Nail shoe molding to baseboard or floor

Hi, I can't seem to find a definitive answer to this age old question, should a shoe molding be nailed to the baseboard or to the hardwood floor?
From what I could find out with a Google search, There are 2 theories on this:
1) If you nail it to the floor, no gap will appear between the shoe and the floor if the floor sags. The downside is, when the hardwood floor expands and contracts (normal winter, summer movement), it will crack the paint seam between the shoe and the baseboard
2) If you nail it to the baseboard, the paint seam will not crack when the hardwood floor expands and contracts, but a gap will appear if the floor sags.
Did I get this right?
thxs
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Sir Topham Hatt wrote:

Not sure what you read and whether you transcribed it correctly, but I can tell you that you do not nail shoe molding to the floor. The floor is meant to expand and contract, and that movement is unavoidable, even with engineered wood floors. Nailing molding to the floor defeats the purpose of the expansion space around the perimeter of the floor and you will see some nasty gaps where you don't want to see them.
Now what's this about a floor sagging? If it sags, you have a bigger problem than where to attach the molding.
R
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Sir Topham Hatt wrote:

Always nail to the base board. Unless the wall is a masonry product.
When you nail shoe moulding to the flooring across the grain, ie. across the end of the floor boards, expansion of the floor boards will do crazy things to the joint between the base and the shoe moulding. I've seen a floor move enough to pull the nails upwards 1/4" at the ends of the shoe.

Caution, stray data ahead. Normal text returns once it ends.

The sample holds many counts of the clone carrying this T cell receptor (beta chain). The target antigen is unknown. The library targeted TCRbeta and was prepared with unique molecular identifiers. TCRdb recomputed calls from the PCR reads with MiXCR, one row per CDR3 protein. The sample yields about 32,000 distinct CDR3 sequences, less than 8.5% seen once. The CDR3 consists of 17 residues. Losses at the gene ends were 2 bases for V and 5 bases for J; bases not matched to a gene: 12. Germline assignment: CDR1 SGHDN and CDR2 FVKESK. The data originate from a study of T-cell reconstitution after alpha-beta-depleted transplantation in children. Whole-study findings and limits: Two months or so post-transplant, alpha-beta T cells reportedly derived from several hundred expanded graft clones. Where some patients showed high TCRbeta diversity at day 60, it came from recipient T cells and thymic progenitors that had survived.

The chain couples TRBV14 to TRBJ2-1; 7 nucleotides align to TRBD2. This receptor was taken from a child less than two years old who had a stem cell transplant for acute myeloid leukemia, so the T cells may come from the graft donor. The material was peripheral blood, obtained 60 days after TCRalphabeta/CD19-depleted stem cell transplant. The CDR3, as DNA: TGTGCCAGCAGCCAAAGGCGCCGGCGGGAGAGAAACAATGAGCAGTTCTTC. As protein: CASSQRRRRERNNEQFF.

If humidity in your area doesn't fluctuate, then you may get away with it. Kentucky has humidity issues. Arizona may not. I have no idea where you are. I'd say it's a judgement call for you to make, then live with it.
Tom in KY, where the humidity rises and falls daily, thanks to the rain and the temps dropping like a stone at night.
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snipped-for-privacy@bellsouth.net wrote:

If you can nail the baseboard to the masonry wall, you can nail the shoe to the baseboard, no?
It's also not hard to nail to masonry. Drill a hole, insert a dowel, cut flush, nail into the dowel.
R
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RicodJour wrote:

Yep.
That's my personal call though, If I have an elevated fireplace hearth, I'll nail to the floor or glue to the masonry with a silicone or a clear latex caulking. I wont nail it every 12", maybe 1 at each end, maybe one in the middle. On new construction, when the mortar is still green, I try to avoid cracking the joints. Pounding nails into dowels either in the mortar joint or bricks, does nothing to avoid this. On older construction, this will not be so much of a problem. I can't recall ever seeing base board run around an elevated hearth though. If I had to run base around an elevated hearth, I'd use lead insert anchors and trim screws to fasten. Then you could fasten the shoe to the base.
Yep.
Tom in KY, Nailing through the floor voids the warranty on some laminated flooring materials. If the floor shrinks away from a parallel wall, then the floor will crack open at a joint and may come apart or, delaminate, splinter on the edge and possibly curl up and grab a foot!
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Sir Topham Hatt wrote:

Kind of simple, do you nail the baseboard to the floor? no. So why would you nail the shoe to the floor. The floor is suppose to be independent. You shouldn't plan for something that isn't suppose to happen (floor sagging).
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